#define LED_NUMBER 3

byte LEDPinArray[LED_NUMBER] = { LED_PIN_1,
                                 LED_PIN_2,
                                 LED_PIN_3 };

void initAllLEDs()
{
  for (int i = 0; i < LED_NUMBER; i++) {
    pinMode(LEDPinArray[i], OUTPUT);
  }
}

void setup()
{
  initAllLEDs();
}

void loop() 
{
  for (int i = 0; i < LED_NUMBER; i++) {
    digitalWrite(LEDPinArray[i], HIGH);
  }
  delay(1000);
  for (int i = 0; i < LED_NUMBER; i++) {
    digitalWrite(LEDPinArray[i], LOW);
  }
  delay(1000);
}

All the code before the void loop() is the same as what we did in the previous section of the tutorial.

Now, in the void loop(), instead of repeating digitalWrite() 3 times, we use a for loop. As you can see, the for loop structure is the exact same every time. What we do inside the loop, however, depends on the application.

The first for loop here will power on all LEDs. The second will power them all off.

And now, this code is OK, but we can improve it – using a function. You will see that it will reduce duplicate code even more, and make the for loop more dynamic.

Arduino code with array and function

#define LED_PIN_1 11
#define LED_PIN_2 10
#define LED_PIN_3 9

#define LED_NUMBER 3

byte LEDPinArray[LED_NUMBER] = { LED_PIN_1,
                                 LED_PIN_2,
                                 LED_PIN_3 };

void initAllLEDs()
{
  for (int i = 0; i < LED_NUMBER; i++) {
    pinMode(LEDPinArray[i], OUTPUT);
  }
}

void powerOnAllLEDs(bool powerOn)
{
  for (int i = 0; i < LED_NUMBER; i++) {
    if (powerOn) {
      digitalWrite(LEDPinArray[i], HIGH);
    }
    else {
      digitalWrite(LEDPinArray[i], LOW);
    }
  }
}

void setup()
{
  initAllLEDs();
}

void loop() 
{
  powerOnAllLEDs(true);
  delay(1000);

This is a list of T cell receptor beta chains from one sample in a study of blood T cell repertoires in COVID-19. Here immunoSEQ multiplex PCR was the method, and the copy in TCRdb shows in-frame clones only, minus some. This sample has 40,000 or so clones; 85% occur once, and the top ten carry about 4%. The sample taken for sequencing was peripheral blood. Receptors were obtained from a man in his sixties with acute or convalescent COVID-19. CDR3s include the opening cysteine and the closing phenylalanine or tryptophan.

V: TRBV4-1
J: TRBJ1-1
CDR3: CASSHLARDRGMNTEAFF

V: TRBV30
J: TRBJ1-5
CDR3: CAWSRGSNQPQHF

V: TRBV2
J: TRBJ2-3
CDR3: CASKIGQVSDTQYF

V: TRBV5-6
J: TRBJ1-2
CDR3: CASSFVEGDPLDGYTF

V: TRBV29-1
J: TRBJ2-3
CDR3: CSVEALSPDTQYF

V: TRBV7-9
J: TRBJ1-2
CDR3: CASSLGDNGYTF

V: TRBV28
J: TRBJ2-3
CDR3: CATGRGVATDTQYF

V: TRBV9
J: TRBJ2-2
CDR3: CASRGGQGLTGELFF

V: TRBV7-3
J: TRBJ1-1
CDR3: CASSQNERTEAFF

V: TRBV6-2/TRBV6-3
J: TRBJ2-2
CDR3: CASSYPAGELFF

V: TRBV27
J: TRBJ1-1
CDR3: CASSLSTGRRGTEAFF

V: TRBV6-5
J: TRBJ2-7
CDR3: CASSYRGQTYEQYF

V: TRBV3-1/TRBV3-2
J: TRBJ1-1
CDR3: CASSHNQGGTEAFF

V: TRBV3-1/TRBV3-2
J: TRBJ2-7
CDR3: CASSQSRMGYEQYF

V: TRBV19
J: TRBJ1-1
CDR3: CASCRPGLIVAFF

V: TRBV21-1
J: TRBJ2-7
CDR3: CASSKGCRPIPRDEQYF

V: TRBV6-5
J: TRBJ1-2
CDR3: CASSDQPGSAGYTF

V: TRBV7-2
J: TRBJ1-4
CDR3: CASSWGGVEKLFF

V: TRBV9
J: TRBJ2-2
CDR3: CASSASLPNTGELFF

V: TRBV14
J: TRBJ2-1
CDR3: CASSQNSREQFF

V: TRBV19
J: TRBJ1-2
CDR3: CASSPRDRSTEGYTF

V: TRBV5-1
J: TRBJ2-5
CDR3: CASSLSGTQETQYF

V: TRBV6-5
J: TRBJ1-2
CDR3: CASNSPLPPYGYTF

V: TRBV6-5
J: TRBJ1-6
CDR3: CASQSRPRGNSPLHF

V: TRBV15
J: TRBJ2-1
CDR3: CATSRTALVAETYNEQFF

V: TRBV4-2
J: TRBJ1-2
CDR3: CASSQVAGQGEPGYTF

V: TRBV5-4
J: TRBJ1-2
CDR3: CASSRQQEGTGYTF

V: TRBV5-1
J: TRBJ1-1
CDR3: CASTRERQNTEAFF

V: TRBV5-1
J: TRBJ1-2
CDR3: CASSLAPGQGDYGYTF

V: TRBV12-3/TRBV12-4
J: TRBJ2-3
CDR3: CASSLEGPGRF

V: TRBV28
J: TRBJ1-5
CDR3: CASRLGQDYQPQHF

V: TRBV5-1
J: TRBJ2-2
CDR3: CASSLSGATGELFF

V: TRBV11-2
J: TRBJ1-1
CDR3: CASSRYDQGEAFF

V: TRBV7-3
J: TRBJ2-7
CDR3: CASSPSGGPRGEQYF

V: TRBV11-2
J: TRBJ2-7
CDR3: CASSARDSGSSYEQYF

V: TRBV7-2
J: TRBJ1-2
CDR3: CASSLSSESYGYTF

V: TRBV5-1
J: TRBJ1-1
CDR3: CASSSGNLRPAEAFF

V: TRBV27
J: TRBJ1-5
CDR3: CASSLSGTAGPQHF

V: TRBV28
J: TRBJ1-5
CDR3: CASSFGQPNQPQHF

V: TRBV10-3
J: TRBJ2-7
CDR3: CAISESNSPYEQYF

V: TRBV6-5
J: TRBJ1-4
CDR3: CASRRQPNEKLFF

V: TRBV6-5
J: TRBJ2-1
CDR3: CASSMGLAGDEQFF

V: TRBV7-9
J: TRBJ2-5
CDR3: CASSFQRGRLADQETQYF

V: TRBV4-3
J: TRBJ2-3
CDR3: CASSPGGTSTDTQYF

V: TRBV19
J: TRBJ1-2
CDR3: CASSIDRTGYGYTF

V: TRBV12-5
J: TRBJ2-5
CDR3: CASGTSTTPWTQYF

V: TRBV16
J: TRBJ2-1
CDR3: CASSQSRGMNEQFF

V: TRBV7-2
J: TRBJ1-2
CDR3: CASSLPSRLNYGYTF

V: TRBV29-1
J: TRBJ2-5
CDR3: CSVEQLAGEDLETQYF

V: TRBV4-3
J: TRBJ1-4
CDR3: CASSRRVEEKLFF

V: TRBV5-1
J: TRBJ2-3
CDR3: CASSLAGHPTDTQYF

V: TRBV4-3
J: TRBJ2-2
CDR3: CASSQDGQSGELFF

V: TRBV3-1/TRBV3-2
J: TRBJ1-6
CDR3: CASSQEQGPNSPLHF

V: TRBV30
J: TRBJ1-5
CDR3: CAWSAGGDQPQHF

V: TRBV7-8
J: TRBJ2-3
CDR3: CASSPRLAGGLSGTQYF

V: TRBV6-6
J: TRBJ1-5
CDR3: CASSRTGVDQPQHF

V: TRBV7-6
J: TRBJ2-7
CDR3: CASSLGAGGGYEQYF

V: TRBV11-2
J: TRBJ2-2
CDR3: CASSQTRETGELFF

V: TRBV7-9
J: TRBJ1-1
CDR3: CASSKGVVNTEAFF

powerOnAllLEDs(false);
  delay(1000);
}

We add a new function, called powerOnAllLEDs(). This function takes one parameter of type boolean. Basically, if you call the function with “true”, you ask the function to power on all LEDs. If you call the function with “false”, you ask the function to power off all LEDs. As simple as that.

And now, in the function, we have the for loop. Not 2 for loops, just one. And in the for loop, we add an if structure so we can power on or off the LEDs. This is a good thing because it reduces duplicate code, and makes this functionality more dynamic.

Also, the void loop() now only contains 4 lines of code! And this code is fairly explicit. You don’t need additional comments to understand what’s going on.

As you can see, arrays + functions is a quite powerful combination, and I encourage you to use it whenever you can (and whenever it makes sense, of course).

Toggle between multiple LEDs with array + function

To complete this tutorial, let’s create a slightly more complex application with our LEDs. This time, instead of powering on/off all LEDs at the same time, we will power on only one LED, and then toggle the next one.

So, when the program begins, LED 1 will be powered on. After some time, we power it off and power on LED 2. We continue until we reach the last LED. Let’s call it LED N. After powering on LED N, we go back to LED 1.